Organ harvesting: International Tribunal condemns China’s hidden transplant crimes

Organ harvesting: International Tribunal condemns China’s hidden transplant crimes
© iStock/jacoblund

Reporting final judgement following worldwide accusations of forced organ harvesting in China, finding and report has thrown a glaring light on a 20 year long controversy of transplant crimes.

The China Tribunal chaired by Sir Geoffrey Nice QC has today reported its final judgment following worldwide accusations of forced organ harvesting in China. The Tribunal is an independent, international people’s tribunal with members from the US, UK, Malaysia and Iran bringing expertise in international human rights law, transplant crimes and surgery, international relations, Chinese history and business.

Determining the activity of transplant crimes

Over the past 12 months this non-partisan body has been working to determine what criminal offences, if any, have been committed by relevant state or state-approved bodies, organisations or individuals in China who may have been involved in forced organ harvesting. The Tribunal has reviewed all available evidence and held hearings in December 2018 and April 2019 where over 50 fact witnesses, experts, investigators and analysts testified.

The Tribunal’s judgment and report has thrown a glaring light on a 20 year long controversy as to whether forced organ harvesting from ‘prisoners of conscience’ has been taking place.

Sir Geoffrey Nice QC, Tribunal Chairman, quoting from the Judgment said: “Forced organ harvesting is of unmatched wickedness – on a death for death basis – with the killings by mass crimes committed in the last century.”

Mass organ harvesting

Over 1.5 million people are detained in prison camps throughout China. Many of those detained are murdered for their forcibly extracted organs. These are delivered on demand to the Chinese transplant trade, which is estimated to boost the Chinese economy by $1 billion (~€0.9 billion) per annum.

In 2001, the first reports of forced organ extraction from prisoners of conscience came to light. However, recent witness testimonies suggest the practice began even earlier. From 2000, there was an explosion of organ transplant activity in China, with unusually short waiting times. Chinese websites advertised hearts, lungs and kidneys for sale for advance bookings, indicating that victims were killed on demand.

There were reports of large volumes of transplant operations taking place in China. The nature and scale of this transplant activity led to global accusations that the organ supply for these operations could not possibly have been sourced solely from a legal donation process or death row prisoners, as China had claimed.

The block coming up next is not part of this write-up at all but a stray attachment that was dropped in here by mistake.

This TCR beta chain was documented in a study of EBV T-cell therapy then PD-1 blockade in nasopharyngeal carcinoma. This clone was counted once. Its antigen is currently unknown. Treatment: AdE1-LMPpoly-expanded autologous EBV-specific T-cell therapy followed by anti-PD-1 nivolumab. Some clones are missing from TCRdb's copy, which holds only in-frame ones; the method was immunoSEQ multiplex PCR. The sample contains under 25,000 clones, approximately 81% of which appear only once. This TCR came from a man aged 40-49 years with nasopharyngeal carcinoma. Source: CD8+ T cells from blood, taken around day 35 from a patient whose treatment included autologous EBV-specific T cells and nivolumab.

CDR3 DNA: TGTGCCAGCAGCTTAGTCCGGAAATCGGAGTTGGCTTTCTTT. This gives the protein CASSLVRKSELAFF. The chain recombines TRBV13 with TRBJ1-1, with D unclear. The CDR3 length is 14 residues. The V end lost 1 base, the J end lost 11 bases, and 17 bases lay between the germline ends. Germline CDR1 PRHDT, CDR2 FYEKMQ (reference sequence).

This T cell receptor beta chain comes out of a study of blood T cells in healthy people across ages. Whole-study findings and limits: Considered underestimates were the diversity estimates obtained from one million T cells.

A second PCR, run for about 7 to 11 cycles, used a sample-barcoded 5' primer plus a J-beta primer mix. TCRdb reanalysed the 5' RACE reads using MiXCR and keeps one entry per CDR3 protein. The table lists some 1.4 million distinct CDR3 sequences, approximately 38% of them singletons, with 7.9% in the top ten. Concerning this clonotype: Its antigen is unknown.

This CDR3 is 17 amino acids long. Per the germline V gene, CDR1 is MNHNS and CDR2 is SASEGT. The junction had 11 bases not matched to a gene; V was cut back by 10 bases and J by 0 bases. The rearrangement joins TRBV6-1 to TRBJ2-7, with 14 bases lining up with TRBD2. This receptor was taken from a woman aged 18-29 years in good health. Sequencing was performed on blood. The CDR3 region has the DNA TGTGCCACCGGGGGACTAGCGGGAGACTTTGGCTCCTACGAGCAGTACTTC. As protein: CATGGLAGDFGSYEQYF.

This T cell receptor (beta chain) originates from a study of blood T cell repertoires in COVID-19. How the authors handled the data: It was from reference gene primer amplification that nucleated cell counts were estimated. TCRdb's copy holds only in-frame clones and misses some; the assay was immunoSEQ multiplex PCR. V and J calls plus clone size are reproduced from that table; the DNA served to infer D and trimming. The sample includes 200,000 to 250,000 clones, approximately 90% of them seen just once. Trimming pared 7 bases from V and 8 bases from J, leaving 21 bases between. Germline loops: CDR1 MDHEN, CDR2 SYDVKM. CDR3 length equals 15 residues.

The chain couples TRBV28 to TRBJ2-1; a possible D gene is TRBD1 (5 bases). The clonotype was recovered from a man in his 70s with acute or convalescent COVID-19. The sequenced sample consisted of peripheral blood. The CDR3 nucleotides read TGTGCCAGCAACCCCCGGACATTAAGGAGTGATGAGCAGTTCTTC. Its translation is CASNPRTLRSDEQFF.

According to Hon David Kilgour, former Canadian Secretary of State, who testified at the Tribunal’s April 2019 hearings: “The evidence is overwhelming that this terrible trafficking in human organs is going on…And is increasing in fact, across China.”

“The heart was still beating”

Despite China consistently dismissing the allegations, the independent Tribunal has heard from fact witnesses, experts and investigators that prisoners of conscience, Falun Gong practitioners, have continued to be killed to order for the purposes of extracting and transplanting their organs. Organ extraction operations have been performed while the victims are still alive, killing the innocent person in the process.

One witness, Dr. Enver Tohti, recounted his experience in China as a surgeon who had been required to perform organ extractions at a time when the industry was just beginning to grow: “What I recall is with my scalpel, I tried to cut into his skin, there was blood to be seen. That indicates that the heart was still beating… At the same time, he was trying to resist my insertion, but he was too weak.”

In addition to years of imprisonment without fair trial, brutal living conditions, torture and the threat of death, survivors gave evidence about being subjected to physical examinations including blood tests, x-rays and ultrasounds.

Experts report that the only reasonable explanation for these examinations was to ensure that victims’ organs were healthy and fit for transplantation. A healthy liver, for example can reportedly be sold for $160,000. The deadly nature of this organ trade leaves no survivors.

International community has largely turned a blind eye

Despite the huge volume of evidence, the international community to date has largely turned a blind eye to forced organ extraction in China. Many medical institutions and universities worldwide are thought to be actively collaborating with China in transplant medicine, research and training.

ETAC (The International Coalition to End Transplant Abuse in China) has issued a ‘Call to Action’ to the international community to play its part in helping bring to an end the horrific illegal practice of forced organ extraction from innocent victims and the immoral organ trade that it fuels.

Susie Hughes, Executive Director and Co-Founder of ETAC, commented: “It is no longer a question of whether organ harvesting in China is happening, that dialogue is well and truly over. We need an urgent response to save these people’s lives.”

“To that end, we must:

  • Hold China to account for its crimes against humanity;
  • Immediately stop all transplant related collaboration with China (at a policy level in all universities, hospitals and transplant related organisations); and
  • Prevent our own citizens from participating in transplant tourism to China (and introduce legislation that specifically prohibits transplant tourism).

“It is horrendous to think that many of our hospitals and universities are, perhaps unknowingly, complicit in these hideous crimes.”


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